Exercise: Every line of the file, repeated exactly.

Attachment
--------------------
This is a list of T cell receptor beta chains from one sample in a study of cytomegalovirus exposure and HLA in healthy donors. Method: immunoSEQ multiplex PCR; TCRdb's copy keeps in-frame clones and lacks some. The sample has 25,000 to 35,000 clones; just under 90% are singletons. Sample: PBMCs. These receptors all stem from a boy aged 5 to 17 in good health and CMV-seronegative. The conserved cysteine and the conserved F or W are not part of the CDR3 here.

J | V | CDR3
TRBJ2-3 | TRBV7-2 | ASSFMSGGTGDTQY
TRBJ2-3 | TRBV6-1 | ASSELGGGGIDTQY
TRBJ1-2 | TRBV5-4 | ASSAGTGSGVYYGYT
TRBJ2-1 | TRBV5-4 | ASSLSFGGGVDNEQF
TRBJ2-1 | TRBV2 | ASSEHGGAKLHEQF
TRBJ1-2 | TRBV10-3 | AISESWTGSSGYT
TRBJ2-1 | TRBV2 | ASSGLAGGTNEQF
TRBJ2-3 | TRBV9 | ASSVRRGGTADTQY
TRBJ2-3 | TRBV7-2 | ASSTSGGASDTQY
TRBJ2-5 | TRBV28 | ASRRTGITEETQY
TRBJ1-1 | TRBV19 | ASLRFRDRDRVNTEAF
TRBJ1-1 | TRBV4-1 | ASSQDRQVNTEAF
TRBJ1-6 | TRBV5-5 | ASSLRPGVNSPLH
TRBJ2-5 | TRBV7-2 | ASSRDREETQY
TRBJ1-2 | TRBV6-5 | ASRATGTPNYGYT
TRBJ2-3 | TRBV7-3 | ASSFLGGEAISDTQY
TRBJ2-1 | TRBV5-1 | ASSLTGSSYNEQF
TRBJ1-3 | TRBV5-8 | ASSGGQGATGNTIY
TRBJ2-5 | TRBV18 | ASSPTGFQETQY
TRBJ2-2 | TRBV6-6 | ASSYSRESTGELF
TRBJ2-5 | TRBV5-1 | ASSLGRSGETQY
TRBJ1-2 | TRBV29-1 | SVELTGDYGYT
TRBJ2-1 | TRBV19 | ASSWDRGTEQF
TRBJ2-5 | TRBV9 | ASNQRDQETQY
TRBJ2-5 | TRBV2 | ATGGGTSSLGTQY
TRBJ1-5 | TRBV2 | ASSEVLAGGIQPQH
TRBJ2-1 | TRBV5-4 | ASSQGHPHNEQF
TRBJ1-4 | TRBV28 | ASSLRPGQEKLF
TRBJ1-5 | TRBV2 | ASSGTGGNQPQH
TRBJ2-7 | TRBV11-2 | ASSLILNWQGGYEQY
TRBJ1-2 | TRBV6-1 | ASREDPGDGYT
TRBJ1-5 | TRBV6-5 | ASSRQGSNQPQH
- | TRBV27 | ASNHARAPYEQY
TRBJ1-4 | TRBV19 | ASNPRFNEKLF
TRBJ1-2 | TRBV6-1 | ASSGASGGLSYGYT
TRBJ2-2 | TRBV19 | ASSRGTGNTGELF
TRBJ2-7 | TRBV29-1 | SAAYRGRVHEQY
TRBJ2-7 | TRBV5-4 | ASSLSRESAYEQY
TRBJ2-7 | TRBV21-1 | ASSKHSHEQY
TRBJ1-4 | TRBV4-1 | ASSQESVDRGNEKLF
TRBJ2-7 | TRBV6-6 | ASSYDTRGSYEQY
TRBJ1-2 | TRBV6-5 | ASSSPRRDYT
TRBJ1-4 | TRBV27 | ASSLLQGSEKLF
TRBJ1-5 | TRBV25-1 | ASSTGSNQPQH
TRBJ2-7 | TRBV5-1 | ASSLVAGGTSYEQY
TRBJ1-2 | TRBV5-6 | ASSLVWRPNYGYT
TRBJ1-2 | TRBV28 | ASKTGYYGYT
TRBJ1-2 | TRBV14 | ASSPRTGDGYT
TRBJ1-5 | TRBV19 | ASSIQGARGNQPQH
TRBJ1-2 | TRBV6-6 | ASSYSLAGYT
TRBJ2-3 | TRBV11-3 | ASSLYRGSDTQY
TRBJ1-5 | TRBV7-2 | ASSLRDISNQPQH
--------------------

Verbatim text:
This is a list of T cell receptor beta chains from one sample in a study of cytomegalovirus exposure and HLA in healthy donors. Method: immunoSEQ multiplex PCR; TCRdb's copy keeps in-frame clones and lacks some. The sample has 25,000 to 35,000 clones; just under 90% are singletons. Sample: PBMCs. These receptors all stem from a boy aged 5 to 17 in good health and CMV-seronegative. The conserved cysteine and the conserved F or W are not part of the CDR3 here.

J | V | CDR3
TRBJ2-3 | TRBV7-2 | ASSFMSGGTGDTQY
TRBJ2-3 | TRBV6-1 | ASSELGGGGIDTQY
TRBJ1-2 | TRBV5-4 | ASSAGTGSGVYYGYT
TRBJ2-1 | TRBV5-4 | ASSLSFGGGVDNEQF
TRBJ2-1 | TRBV2 | ASSEHGGAKLHEQF
TRBJ1-2 | TRBV10-3 | AISESWTGSSGYT
TRBJ2-1 | TRBV2 | ASSGLAGGTNEQF
TRBJ2-3 | TRBV9 | ASSVRRGGTADTQY
TRBJ2-3 | TRBV7-2 | ASSTSGGASDTQY
TRBJ2-5 | TRBV28 | ASRRTGITEETQY
TRBJ1-1 | TRBV19 | ASLRFRDRDRVNTEAF
TRBJ1-1 | TRBV4-1 | ASSQDRQVNTEAF
TRBJ1-6 | TRBV5-5 | ASSLRPGVNSPLH
TRBJ2-5 | TRBV7-2 | ASSRDREETQY
TRBJ1-2 | TRBV6-5 | ASRATGTPNYGYT
TRBJ2-3 | TRBV7-3 | ASSFLGGEAISDTQY
TRBJ2-1 | TRBV5-1 | ASSLTGSSYNEQF
TRBJ1-3 | TRBV5-8 | ASSGGQGATGNTIY
TRBJ2-5 | TRBV18 | ASSPTGFQETQY
TRBJ2-2 | TRBV6-6 | ASSYSRESTGELF
TRBJ2-5 | TRBV5-1 | ASSLGRSGETQY
TRBJ1-2 | TRBV29-1 | SVELTGDYGYT
TRBJ2-1 | TRBV19 | ASSWDRGTEQF
TRBJ2-5 | TRBV9 | ASNQRDQETQY
TRBJ2-5 | TRBV2 | ATGGGTSSLGTQY
TRBJ1-5 | TRBV2 | ASSEVLAGGIQPQH
TRBJ2-1 | TRBV5-4 | ASSQGHPHNEQF
TRBJ1-4 | TRBV28 | ASSLRPGQEKLF
TRBJ1-5 | TRBV2 | ASSGTGGNQPQH
TRBJ2-7 | TRBV11-2 | ASSLILNWQGGYEQY
TRBJ1-2 | TRBV6-1 | ASREDPGDGYT
TRBJ1-5 | TRBV6-5 | ASSRQGSNQPQH
- | TRBV27 | ASNHARAPYEQY
TRBJ1-4 | TRBV19 | ASNPRFNEKLF
TRBJ1-2 | TRBV6-1 | ASSGASGGLSYGYT
TRBJ2-2 | TRBV19 | ASSRGTGNTGELF
TRBJ2-7 | TRBV29-1 | SAAYRGRVHEQY
TRBJ2-7 | TRBV5-4 | ASSLSRESAYEQY
TRBJ2-7 | TRBV21-1 | ASSKHSHEQY
TRBJ1-4 | TRBV4-1 | ASSQESVDRGNEKLF
TRBJ2-7 | TRBV6-6 | ASSYDTRGSYEQY
TRBJ1-2 | TRBV6-5 | ASSSPRRDYT
TRBJ1-4 | TRBV27 | ASSLLQGSEKLF
TRBJ1-5 | TRBV25-1 | ASSTGSNQPQH
TRBJ2-7 | TRBV5-1 | ASSLVAGGTSYEQY
TRBJ1-2 | TRBV5-6 | ASSLVWRPNYGYT
TRBJ1-2 | TRBV28 | ASKTGYYGYT
TRBJ1-2 | TRBV14 | ASSPRTGDGYT
TRBJ1-5 | TRBV19 | ASSIQGARGNQPQH
TRBJ1-2 | TRBV6-6 | ASSYSLAGYT
TRBJ2-3 | TRBV11-3 | ASSLYRGSDTQY
TRBJ1-5 | TRBV7-2 | ASSLRDISNQPQH